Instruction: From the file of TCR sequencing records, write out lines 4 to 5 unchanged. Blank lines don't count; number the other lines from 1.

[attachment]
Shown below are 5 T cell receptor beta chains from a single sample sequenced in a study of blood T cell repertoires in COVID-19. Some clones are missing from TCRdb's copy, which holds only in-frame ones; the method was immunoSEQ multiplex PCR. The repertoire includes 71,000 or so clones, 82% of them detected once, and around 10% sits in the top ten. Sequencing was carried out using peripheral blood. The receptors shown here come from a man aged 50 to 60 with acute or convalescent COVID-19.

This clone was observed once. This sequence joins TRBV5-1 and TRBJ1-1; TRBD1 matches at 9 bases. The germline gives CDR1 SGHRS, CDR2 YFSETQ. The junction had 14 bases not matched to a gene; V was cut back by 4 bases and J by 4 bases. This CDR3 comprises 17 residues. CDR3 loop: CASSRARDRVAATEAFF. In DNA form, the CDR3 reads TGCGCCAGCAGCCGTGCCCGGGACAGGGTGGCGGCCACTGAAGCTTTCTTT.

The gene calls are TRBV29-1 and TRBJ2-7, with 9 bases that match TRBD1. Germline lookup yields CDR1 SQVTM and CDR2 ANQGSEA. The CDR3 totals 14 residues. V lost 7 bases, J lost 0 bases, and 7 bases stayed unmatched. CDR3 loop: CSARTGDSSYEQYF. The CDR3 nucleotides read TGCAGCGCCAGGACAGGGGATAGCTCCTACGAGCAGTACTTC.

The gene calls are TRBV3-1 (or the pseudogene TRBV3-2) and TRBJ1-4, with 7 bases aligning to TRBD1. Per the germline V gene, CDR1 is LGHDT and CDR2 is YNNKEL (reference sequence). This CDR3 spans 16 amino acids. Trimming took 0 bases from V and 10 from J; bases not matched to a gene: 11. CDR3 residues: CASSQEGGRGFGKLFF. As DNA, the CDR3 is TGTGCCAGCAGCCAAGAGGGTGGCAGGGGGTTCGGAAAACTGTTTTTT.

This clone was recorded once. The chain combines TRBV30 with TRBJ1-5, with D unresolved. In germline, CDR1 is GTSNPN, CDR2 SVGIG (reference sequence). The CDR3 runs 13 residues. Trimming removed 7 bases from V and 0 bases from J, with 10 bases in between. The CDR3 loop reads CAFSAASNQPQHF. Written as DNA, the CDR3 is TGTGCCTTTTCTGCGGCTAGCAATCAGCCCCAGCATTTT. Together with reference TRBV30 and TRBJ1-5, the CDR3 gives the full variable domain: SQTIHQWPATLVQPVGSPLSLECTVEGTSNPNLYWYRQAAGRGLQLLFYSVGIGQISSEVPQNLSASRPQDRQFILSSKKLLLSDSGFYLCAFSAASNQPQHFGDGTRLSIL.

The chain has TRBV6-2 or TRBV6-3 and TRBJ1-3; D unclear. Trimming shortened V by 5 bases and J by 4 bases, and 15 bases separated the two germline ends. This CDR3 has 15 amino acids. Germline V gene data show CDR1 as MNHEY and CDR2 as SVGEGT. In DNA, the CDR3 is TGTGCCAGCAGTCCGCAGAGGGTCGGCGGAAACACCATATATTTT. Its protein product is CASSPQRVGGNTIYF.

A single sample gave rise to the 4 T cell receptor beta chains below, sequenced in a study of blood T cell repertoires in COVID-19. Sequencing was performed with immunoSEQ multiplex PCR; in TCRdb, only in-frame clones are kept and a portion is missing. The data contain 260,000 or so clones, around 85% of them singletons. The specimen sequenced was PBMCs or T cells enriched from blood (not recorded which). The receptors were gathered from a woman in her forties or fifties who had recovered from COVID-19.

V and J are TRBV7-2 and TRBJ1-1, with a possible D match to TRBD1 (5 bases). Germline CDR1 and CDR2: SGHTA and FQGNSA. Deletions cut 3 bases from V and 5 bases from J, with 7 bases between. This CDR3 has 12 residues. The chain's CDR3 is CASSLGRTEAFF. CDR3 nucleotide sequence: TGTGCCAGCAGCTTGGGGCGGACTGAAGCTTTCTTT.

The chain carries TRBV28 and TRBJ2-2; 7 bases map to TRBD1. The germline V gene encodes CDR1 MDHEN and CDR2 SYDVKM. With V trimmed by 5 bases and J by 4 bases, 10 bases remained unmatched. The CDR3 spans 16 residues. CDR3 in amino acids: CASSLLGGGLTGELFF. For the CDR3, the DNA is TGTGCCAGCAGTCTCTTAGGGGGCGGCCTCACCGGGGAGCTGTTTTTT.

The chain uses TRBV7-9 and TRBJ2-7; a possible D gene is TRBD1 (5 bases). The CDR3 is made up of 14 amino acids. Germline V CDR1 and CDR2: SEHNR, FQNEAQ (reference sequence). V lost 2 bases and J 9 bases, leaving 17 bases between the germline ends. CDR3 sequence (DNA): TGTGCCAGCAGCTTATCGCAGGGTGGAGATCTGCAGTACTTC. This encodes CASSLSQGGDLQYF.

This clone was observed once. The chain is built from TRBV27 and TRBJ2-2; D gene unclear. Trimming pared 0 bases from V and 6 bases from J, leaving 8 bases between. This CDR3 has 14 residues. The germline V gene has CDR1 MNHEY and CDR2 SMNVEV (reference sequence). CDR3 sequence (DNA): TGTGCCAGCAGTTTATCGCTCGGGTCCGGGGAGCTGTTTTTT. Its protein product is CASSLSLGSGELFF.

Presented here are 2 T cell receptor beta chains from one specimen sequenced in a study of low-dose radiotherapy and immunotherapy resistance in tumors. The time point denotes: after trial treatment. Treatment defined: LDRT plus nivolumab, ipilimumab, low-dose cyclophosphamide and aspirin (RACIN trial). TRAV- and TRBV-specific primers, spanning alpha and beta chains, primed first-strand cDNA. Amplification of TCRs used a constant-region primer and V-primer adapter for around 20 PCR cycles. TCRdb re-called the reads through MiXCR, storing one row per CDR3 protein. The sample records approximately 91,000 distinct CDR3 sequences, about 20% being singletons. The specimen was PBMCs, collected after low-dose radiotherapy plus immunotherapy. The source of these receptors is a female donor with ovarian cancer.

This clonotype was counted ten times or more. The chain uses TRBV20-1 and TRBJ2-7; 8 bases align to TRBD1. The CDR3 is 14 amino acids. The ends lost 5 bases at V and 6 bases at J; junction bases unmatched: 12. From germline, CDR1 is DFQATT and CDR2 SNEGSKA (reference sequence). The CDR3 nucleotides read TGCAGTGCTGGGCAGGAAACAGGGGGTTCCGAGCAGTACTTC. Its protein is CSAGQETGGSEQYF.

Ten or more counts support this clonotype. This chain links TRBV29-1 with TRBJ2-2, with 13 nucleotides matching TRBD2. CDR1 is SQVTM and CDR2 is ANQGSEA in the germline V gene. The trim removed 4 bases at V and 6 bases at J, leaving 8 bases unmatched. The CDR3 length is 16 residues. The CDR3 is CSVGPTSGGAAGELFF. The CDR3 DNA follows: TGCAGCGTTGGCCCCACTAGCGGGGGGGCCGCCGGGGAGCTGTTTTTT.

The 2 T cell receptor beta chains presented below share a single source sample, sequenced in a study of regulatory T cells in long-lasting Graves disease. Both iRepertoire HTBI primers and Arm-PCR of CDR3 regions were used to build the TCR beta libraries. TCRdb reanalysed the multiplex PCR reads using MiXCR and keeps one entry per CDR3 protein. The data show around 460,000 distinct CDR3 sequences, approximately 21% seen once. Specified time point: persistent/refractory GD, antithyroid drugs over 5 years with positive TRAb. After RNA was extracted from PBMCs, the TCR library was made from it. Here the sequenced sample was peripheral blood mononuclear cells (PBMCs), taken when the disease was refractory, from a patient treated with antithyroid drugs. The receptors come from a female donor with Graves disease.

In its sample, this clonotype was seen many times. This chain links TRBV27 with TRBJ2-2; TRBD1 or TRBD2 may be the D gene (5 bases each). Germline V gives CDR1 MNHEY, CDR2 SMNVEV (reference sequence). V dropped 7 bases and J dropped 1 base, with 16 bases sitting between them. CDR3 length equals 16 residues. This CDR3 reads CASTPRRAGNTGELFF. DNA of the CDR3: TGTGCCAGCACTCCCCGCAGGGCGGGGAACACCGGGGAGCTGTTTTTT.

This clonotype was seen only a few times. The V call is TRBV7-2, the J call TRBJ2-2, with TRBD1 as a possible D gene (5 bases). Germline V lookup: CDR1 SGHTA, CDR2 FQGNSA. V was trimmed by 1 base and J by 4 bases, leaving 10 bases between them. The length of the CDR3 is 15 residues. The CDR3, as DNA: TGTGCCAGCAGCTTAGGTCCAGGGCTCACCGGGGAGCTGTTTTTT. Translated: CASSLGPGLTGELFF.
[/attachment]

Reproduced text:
The gene calls are TRBV3-1 (or the pseudogene TRBV3-2) and TRBJ1-4, with 7 bases aligning to TRBD1. Per the germline V gene, CDR1 is LGHDT and CDR2 is YNNKEL (reference sequence). This CDR3 spans 16 amino acids. Trimming took 0 bases from V and 10 from J; bases not matched to a gene: 11. CDR3 residues: CASSQEGGRGFGKLFF. As DNA, the CDR3 is TGTGCCAGCAGCCAAGAGGGTGGCAGGGGGTTCGGAAAACTGTTTTTT.

This clone was recorded once. The chain combines TRBV30 with TRBJ1-5, with D unresolved. In germline, CDR1 is GTSNPN, CDR2 SVGIG (reference sequence). The CDR3 runs 13 residues. Trimming removed 7 bases from V and 0 bases from J, with 10 bases in between. The CDR3 loop reads CAFSAASNQPQHF. Written as DNA, the CDR3 is TGTGCCTTTTCTGCGGCTAGCAATCAGCCCCAGCATTTT. Together with reference TRBV30 and TRBJ1-5, the CDR3 gives the full variable domain: SQTIHQWPATLVQPVGSPLSLECTVEGTSNPNLYWYRQAAGRGLQLLFYSVGIGQISSEVPQNLSASRPQDRQFILSSKKLLLSDSGFYLCAFSAASNQPQHFGDGTRLSIL.